Predictors of distant metastasis and mortality in patients with stage II colorectal cancer

John H. Heinzerling, Thomas Anthony, Edward H. Livingston, Sergio Huerta

Research output: Contribution to journalArticle

23 Scopus citations

Abstract

The aim of our study was to determine clinical factors that predicted distant metastasis and mortality in patients with stage II colorectal cancer (CRC). A retrospective review of all patients admitted to the Dallas Veteran's Affairs Medical Center from 1998 to 2002 with stage II CRC was performed. Factors associated with distant metastasis and mortality were assessed by univariate analysis. Independent predictors of mortality and distant metastasis were assessed by multivariate analysis. Fifty-five patients with stage II CRC were identified (96% men, age 65 ± 1.2 years old). Univariate analysis demonstrated that patients with distant metastasis (n = 13) had a history of alcohol intake (54% vs 20%; P = 0.029), less history of angiotensin-converting enzyme inhibitor use for the management of hypertension (31% vs 67%; P = 0.029), greater incidence of a rectal location for cancer (54% vs 12%; P = 0.004), an abdominoperineal resection (APR) for surgical management of their cancers (23% vs 0%; P = 0.011), and less negative lymph nodes examined during surgical resection (9 ± 2.2 vs 15 ± 1.2, P = 0.022). Follow-up of at least 3 years revealed 14 mortalities. Survivors had a less preoperative serum carcinoembryonic antigen level (5.9 ± 0.9 vs 19.1 ± 8.6; P = 0.031), an average less tumor depth involvement (T stage: 3.0 ± 0.03 vs 3.2 ± 0.11; P = 0.065), more negative lymph nodes examined at the time of surgical resection (14.0 ± 1.3 vs 10.0 ± 1.7; P = 0.058), less incidence of rectal cancer (21% vs 43%; P = 0.060), and none had undergone an APR (0% vs. 21%; P = 0.010). Multivariate analysis revealed that alcohol intake (P = 0.014; odds ration [OR] = 5.3), patients undergoing an APR (P = 0.011; OR = 25), and less frequency of angiotensin-converting enzyme inhibitor use (P = 0.007; OR = 4.5) independently predicted distant metastasis, whereas preoperative carcinoembryonic antigen (P = 0.038; OR = 2.8) and patients undergoing an APR (P = 0.019; OR = 25) independently predicted mortality.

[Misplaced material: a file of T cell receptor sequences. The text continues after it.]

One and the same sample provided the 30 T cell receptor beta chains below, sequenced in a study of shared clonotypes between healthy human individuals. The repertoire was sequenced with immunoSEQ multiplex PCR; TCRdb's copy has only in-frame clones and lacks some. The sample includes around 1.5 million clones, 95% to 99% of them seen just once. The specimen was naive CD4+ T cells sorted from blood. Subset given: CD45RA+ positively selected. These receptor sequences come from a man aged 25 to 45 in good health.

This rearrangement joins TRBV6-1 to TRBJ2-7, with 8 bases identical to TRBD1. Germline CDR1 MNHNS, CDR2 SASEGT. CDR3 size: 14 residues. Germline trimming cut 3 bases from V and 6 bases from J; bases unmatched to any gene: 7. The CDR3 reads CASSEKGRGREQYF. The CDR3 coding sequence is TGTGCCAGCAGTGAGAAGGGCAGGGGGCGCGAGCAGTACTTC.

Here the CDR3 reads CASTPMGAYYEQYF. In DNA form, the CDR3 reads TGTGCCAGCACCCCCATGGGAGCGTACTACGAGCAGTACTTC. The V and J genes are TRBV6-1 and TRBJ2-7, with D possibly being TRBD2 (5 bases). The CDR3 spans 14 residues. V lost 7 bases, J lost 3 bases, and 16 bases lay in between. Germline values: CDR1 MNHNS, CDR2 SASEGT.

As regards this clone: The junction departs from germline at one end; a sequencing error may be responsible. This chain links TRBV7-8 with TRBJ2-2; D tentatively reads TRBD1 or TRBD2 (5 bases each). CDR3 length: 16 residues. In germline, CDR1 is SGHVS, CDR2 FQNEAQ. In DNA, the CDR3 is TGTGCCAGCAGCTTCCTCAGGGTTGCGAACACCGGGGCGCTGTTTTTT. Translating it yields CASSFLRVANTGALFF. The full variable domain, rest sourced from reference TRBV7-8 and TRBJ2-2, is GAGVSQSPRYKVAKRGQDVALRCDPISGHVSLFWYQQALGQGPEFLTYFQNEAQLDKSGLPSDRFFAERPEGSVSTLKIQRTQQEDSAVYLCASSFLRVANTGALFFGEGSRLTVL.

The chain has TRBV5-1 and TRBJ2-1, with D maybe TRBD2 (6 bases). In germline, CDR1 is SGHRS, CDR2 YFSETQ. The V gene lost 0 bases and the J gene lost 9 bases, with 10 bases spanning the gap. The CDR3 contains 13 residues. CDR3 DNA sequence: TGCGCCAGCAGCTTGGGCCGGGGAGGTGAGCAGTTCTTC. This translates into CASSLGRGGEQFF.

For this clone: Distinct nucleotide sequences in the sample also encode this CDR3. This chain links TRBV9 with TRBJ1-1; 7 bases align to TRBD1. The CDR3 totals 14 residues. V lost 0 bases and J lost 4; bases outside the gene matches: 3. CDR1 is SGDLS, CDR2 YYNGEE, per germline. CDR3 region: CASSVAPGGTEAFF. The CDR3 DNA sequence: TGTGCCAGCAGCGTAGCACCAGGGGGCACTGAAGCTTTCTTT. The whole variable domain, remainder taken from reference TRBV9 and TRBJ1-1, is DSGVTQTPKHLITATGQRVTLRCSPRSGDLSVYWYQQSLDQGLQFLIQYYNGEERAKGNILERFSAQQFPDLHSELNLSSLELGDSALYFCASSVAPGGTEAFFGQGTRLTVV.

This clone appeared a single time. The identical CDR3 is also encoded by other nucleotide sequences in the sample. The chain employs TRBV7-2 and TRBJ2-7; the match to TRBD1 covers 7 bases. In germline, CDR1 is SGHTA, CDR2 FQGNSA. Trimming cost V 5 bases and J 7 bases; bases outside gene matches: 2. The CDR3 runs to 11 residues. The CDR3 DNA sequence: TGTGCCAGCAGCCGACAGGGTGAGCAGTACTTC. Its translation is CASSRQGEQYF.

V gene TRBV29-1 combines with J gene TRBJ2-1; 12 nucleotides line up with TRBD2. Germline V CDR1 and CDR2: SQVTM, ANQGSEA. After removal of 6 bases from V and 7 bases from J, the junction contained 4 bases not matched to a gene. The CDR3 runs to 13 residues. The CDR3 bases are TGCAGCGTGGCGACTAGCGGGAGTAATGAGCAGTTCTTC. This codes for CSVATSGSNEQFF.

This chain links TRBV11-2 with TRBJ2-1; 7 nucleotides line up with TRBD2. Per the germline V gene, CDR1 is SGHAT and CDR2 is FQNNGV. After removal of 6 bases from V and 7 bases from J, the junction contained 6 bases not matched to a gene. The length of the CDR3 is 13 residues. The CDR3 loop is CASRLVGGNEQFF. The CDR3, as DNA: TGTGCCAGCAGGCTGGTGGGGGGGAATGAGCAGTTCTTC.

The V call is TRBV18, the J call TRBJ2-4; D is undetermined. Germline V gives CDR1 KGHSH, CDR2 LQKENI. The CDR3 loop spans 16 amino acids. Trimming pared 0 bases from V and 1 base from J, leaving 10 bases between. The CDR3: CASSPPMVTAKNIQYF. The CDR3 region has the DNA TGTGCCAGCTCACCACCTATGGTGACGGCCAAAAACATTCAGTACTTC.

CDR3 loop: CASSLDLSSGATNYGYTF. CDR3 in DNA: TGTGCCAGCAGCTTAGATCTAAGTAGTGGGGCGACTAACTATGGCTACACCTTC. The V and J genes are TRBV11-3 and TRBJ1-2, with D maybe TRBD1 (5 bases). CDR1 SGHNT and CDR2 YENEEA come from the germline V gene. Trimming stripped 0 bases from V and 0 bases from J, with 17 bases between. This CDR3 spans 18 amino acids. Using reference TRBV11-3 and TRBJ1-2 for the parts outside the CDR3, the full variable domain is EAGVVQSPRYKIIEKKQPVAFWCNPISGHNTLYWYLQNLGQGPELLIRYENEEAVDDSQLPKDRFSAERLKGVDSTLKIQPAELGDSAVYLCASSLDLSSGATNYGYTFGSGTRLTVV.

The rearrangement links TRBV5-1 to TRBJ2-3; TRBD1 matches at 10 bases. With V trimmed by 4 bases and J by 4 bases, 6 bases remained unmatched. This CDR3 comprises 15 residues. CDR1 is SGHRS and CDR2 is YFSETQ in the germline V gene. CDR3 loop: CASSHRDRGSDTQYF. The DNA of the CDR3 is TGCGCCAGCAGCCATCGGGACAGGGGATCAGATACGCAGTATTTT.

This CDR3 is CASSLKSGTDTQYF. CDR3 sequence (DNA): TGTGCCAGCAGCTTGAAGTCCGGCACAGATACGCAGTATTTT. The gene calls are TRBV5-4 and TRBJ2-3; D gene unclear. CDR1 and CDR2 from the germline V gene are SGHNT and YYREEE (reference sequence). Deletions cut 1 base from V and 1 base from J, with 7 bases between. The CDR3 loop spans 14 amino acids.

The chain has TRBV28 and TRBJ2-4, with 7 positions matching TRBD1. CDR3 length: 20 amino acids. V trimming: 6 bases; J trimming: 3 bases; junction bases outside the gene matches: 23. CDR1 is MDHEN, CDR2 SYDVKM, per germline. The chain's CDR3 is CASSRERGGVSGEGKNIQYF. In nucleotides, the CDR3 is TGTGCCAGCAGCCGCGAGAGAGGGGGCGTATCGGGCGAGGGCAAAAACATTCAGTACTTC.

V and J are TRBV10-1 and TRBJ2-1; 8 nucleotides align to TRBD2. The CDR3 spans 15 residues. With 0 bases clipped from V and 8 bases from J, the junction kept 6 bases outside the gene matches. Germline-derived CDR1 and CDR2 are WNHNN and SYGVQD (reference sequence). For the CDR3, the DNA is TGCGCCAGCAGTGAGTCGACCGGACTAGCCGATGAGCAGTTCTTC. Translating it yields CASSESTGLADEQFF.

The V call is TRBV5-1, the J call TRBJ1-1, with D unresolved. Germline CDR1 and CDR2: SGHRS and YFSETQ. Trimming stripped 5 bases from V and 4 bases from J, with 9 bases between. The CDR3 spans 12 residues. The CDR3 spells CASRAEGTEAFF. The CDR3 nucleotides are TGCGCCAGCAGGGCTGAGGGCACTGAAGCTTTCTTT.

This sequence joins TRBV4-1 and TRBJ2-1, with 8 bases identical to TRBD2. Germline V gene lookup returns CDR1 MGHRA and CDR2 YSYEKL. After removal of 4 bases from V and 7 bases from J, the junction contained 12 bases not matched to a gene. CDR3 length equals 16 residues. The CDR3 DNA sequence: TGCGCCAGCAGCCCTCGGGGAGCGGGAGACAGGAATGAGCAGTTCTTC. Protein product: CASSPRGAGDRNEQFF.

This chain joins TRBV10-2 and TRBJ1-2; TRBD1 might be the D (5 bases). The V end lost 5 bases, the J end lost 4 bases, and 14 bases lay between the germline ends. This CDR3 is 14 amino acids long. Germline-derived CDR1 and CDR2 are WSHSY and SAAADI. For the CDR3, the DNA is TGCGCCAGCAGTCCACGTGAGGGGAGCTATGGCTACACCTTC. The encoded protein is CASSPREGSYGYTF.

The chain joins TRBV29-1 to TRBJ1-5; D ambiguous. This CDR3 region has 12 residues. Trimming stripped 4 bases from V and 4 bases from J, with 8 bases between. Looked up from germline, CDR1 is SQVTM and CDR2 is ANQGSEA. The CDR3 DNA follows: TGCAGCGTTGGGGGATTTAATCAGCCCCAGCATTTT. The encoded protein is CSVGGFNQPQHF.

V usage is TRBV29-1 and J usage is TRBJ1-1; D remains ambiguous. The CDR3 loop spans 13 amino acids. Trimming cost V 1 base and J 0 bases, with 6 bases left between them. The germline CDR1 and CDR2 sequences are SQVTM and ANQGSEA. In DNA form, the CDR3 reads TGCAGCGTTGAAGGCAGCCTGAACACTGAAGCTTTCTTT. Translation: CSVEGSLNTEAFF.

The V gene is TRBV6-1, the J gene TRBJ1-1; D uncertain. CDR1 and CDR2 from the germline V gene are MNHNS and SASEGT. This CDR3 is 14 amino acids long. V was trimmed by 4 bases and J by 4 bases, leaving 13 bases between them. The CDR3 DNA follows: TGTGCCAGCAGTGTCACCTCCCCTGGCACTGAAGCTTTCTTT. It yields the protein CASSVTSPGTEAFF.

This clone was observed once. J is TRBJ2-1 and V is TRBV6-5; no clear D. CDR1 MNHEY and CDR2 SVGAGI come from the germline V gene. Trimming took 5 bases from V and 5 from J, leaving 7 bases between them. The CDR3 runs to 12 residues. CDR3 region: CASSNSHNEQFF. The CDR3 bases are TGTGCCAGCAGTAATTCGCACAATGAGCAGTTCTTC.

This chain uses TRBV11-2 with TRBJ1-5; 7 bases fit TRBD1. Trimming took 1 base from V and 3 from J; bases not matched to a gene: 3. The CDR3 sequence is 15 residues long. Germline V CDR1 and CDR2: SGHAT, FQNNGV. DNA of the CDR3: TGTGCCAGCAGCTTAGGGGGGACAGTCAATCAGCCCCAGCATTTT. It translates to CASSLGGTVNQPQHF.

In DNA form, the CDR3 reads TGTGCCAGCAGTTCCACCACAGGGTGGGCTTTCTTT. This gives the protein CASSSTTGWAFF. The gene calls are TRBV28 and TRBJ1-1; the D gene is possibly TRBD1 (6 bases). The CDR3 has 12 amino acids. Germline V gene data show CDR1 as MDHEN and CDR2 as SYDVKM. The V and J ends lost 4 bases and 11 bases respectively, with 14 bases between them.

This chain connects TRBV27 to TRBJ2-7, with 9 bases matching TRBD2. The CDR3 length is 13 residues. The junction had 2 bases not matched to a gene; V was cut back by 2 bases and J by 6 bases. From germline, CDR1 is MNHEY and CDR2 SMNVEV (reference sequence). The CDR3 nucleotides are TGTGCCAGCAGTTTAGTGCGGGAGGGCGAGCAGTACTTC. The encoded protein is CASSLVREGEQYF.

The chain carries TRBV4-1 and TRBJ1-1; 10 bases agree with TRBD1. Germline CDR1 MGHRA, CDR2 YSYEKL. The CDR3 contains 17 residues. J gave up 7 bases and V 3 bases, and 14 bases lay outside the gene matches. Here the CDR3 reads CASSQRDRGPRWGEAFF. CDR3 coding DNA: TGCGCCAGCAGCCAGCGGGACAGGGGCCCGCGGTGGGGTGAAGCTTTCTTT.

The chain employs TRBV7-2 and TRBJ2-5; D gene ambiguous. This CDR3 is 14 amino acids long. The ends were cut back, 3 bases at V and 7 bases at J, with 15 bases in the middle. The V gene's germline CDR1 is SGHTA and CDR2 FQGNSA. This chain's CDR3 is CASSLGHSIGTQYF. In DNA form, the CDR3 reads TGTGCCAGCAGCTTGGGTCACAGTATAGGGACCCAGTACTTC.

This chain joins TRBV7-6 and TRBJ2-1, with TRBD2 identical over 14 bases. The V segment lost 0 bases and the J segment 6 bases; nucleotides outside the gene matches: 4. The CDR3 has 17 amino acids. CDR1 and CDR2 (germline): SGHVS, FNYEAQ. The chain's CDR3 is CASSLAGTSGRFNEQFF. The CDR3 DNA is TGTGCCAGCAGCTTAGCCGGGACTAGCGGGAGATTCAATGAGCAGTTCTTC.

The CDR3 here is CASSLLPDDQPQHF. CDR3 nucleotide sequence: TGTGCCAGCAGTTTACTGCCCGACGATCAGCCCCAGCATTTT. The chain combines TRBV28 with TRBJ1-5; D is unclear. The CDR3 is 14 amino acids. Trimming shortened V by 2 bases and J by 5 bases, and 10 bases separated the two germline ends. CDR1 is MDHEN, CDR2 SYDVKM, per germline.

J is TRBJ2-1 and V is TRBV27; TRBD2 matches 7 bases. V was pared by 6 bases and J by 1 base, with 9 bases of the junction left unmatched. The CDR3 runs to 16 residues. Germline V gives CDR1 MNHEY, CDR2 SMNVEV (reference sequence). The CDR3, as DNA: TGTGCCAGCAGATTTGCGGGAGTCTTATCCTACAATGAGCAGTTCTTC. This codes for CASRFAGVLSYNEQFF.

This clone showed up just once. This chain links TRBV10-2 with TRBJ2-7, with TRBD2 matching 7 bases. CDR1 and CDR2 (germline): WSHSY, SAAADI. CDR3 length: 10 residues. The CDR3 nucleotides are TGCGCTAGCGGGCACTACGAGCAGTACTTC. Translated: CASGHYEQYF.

Original languageEnglish (US)
Pages (from-to)230-238
Number of pages9
JournalAmerican Surgeon
Volume73
Issue number3
StatePublished - Mar 1 2007

ASJC Scopus subject areas

  • Surgery

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